Thursday, August 25, 2005

Multiple regression and beyond - Tim Keith book

Although I have yet to receive my copy, I can't wait until I receive my copy of Multiple Regression and Beyond by Timothy Z Keith. I have had the honor of working with Tim on a number of manuscripts and research projects. He is THE stat guy I always consult when I need complex multivariate statistics explained to me on a more conceptual level. He is the master in explaining complex statistics.

I would urge the stat/methodologists blog readers to give this book a serious look. Comments (from the back of the book) are provided below.

  • Multiple Regression and Beyond offers a conceptually oriented introduction to multiple regression (MR) analysis, along with more complex methods that flow naturally from multiple regression: path analysis, confirmatory factor analysis, and structural equation modeling. By focusing on the concepts and purposes of MR and related methods, rather than the derivation and calculation of formulae (the “plug and chug” approach), students learn more clearly, in a less threatening way. As a result, they are more likely to be interested in conducting research using MR, CFA, or SEM — and are more likely to use the methods wisely.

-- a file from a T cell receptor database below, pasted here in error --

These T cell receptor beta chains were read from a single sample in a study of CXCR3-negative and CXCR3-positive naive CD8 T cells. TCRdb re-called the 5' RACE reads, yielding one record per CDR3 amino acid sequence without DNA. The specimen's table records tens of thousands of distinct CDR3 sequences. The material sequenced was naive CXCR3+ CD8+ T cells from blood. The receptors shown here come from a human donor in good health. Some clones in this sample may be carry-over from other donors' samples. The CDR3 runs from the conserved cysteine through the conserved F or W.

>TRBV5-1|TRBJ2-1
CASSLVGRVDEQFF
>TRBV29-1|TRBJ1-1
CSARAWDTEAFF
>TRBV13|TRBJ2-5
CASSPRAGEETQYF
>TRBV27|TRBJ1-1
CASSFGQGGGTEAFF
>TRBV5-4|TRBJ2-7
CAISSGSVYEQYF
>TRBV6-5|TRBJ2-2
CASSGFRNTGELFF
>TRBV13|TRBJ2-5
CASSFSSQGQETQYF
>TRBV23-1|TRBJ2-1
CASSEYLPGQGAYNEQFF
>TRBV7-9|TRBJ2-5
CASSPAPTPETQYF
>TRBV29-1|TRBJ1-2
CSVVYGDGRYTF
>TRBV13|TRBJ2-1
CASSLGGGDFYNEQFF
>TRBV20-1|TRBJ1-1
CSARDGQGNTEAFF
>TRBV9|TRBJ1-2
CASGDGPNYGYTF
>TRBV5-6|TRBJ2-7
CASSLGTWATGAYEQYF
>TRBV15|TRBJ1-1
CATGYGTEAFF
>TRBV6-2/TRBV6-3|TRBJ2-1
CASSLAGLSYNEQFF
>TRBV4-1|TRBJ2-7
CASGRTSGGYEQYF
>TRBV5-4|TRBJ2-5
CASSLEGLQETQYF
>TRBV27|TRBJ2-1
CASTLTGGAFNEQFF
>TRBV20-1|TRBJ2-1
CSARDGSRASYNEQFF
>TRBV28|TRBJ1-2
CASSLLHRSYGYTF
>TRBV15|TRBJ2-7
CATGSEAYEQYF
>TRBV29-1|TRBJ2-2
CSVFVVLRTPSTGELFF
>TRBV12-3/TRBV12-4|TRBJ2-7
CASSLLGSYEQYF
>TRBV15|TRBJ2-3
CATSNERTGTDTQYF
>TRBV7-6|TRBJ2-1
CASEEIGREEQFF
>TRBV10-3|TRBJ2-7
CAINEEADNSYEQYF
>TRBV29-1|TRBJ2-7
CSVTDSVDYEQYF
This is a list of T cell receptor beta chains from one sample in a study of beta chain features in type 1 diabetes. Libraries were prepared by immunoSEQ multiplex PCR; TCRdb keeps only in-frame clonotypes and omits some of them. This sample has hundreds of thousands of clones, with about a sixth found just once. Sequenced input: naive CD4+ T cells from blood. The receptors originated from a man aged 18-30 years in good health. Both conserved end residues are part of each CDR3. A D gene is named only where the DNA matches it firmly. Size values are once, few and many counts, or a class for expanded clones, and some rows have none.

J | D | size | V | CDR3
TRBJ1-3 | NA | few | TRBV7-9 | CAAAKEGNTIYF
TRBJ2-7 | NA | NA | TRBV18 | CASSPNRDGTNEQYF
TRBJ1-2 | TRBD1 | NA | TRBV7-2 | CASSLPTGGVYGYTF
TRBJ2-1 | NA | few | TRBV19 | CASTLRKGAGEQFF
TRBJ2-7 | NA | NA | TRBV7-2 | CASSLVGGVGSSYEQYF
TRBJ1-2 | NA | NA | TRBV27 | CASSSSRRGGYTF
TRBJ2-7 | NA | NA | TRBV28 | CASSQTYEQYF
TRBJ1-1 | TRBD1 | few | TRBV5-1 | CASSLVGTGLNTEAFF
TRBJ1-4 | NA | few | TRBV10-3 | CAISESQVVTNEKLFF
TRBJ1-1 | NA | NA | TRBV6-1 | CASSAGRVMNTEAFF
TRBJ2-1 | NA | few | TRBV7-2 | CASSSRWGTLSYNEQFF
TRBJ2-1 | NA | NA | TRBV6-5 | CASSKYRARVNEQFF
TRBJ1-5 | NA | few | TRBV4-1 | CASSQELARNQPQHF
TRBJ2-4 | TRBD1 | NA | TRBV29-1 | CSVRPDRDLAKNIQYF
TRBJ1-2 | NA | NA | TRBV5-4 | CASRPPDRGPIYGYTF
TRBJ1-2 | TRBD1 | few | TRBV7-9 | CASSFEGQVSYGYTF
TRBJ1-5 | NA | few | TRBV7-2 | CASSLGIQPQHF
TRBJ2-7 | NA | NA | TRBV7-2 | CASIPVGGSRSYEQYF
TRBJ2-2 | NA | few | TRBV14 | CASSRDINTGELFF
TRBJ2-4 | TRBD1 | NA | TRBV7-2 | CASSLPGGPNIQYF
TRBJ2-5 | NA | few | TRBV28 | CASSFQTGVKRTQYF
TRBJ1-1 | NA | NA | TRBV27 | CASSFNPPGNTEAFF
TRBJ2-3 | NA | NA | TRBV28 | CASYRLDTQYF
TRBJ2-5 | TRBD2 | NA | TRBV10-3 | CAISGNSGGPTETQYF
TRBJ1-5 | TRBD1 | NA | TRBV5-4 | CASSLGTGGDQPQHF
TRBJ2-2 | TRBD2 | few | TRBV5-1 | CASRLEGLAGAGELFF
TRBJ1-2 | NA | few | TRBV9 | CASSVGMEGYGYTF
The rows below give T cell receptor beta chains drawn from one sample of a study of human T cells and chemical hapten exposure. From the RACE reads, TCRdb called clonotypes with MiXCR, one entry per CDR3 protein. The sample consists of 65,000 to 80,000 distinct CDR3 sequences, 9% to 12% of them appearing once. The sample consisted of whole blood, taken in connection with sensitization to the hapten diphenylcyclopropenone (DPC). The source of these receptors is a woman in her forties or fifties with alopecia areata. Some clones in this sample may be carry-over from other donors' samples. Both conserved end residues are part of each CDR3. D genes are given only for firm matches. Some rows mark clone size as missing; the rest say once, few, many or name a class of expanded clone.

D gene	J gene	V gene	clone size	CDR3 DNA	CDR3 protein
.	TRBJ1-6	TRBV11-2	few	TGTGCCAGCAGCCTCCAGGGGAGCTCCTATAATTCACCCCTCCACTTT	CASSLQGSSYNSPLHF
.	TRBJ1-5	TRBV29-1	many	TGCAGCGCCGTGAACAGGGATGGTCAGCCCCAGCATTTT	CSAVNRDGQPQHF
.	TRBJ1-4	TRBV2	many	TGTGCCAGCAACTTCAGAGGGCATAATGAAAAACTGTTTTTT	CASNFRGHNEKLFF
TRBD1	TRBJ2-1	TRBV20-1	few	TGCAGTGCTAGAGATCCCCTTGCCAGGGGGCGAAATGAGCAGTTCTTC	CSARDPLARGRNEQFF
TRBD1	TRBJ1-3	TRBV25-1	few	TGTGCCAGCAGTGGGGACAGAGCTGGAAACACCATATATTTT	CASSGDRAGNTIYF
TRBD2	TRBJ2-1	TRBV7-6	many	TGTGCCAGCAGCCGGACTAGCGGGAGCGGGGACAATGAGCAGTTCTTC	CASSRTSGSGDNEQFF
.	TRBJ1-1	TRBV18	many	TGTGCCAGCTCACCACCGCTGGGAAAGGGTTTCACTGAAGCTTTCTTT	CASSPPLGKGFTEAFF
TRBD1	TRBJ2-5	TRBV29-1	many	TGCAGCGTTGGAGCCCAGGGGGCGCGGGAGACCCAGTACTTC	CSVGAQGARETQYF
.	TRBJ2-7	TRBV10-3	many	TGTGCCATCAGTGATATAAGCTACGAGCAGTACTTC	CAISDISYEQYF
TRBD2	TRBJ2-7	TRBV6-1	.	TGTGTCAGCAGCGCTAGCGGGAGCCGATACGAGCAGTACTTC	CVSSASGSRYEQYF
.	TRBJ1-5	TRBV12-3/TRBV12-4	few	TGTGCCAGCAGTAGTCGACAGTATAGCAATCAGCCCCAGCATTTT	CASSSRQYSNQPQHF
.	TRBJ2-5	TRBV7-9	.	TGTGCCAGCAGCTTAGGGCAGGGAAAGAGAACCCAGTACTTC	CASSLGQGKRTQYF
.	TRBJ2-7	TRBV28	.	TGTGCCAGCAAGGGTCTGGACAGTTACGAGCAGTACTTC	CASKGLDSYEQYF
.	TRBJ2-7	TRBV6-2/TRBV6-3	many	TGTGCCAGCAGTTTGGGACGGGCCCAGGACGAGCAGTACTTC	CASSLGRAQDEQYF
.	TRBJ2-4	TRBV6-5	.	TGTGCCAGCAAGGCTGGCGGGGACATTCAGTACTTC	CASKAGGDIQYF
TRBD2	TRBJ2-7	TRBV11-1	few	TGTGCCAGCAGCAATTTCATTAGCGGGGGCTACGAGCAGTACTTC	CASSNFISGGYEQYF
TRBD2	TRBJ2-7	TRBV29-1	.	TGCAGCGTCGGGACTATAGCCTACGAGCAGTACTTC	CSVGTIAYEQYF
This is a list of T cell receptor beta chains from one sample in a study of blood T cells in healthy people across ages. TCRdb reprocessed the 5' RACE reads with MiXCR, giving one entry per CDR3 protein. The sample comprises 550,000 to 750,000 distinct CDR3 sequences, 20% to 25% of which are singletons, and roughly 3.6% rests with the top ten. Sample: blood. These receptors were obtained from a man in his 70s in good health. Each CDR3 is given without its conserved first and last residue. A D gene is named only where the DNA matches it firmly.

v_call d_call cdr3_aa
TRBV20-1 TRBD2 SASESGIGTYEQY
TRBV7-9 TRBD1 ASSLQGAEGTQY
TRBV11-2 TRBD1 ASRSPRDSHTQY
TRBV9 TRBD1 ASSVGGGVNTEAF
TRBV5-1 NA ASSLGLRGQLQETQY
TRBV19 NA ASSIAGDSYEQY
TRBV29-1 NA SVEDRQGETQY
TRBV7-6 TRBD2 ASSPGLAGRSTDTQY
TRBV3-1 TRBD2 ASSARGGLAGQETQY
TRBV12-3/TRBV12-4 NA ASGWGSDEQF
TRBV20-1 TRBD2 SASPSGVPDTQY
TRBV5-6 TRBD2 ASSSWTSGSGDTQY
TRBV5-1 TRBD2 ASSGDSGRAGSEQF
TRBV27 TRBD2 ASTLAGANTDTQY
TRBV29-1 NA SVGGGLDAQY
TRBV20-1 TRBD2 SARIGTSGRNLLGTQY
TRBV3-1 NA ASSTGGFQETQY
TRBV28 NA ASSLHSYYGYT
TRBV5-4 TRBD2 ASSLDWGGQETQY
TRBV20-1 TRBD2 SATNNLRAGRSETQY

• This is undoubtedly the most readable book about multiple regression I have ever used. My students found it clear and understandable. Keith writes in a clear style that is designed to engage students rather than alienate them. The emphasis is on conceptual understanding rather than mathematical proofs. Formulas are used when ne essary, but Keith takes care not to drown students in a sea of algebra. The aim throughout is to empower students to make the decisions that they will need to make in thier own research. Larry Greil, Alfred University
  • Keith's approach is a “conceptually oriented introduction” to multiple regression. None of the negative connotations of that phrase apply here. Keith's coverage de-emphasizes complex mathematics yet is committed to a rigorous, model-building use of multiple regression in research data analysis. . . . Material that can be quite difficult and confusing for students is covered with sufficient depth and clarity so that many issues will make considerably more sense to students than they usually do. Robert J. Crutcher, University of Dayton

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